While reading a very thoughtful article on the economics of education in the Kindle edition of The Atlantic, I ran across the following mangled phrase:
The conventional wisdom is that you get what you pay for.that the larger the price tag, the better the product. But that.s not true in higher education.
The electronic version of the magazine isn’t being copy edited for errors after conversion from the files used to create the paper publication.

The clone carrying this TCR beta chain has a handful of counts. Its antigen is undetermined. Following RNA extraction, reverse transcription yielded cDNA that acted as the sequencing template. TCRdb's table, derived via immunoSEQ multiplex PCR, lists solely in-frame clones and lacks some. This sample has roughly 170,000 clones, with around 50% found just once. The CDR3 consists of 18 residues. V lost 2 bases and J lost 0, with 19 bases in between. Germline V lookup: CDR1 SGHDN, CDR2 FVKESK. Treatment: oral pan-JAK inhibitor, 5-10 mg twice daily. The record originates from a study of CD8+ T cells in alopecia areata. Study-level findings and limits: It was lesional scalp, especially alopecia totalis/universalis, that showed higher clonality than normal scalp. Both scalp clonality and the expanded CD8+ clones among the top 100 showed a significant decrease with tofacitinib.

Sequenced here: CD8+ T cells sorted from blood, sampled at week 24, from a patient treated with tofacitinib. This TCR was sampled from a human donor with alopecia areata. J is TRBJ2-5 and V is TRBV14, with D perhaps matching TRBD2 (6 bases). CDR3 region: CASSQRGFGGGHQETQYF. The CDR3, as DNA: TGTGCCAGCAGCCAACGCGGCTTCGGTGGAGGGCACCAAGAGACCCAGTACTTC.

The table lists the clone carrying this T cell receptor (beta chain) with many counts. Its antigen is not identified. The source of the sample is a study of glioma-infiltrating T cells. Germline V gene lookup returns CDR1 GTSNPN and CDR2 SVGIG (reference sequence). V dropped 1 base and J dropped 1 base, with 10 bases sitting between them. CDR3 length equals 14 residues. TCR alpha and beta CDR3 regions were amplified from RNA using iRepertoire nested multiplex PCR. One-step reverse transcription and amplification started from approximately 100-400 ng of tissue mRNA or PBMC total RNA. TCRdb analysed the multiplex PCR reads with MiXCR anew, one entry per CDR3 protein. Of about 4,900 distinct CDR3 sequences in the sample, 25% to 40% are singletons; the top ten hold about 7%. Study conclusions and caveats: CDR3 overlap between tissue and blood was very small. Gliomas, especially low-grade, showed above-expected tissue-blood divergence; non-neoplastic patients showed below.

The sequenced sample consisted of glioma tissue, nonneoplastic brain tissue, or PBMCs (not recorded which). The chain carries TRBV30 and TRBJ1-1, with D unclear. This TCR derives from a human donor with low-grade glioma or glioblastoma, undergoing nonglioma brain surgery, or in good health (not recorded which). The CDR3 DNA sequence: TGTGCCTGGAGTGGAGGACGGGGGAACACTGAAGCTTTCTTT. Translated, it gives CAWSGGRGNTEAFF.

Poor quality copy is not going to help publishers solve the problems presented by the transformation of media. Treating the digital text as a quick, cheap copy only denigrates the reader, who is paying for quality writing, the writers who contribute the work, and the staff’s efforts to make a good product. All these are obvious reasons to make the same effort to proofread published material for errors before sending it to Kindle (or any e-reader) owners. The economics of poor quality lead only one way: downward.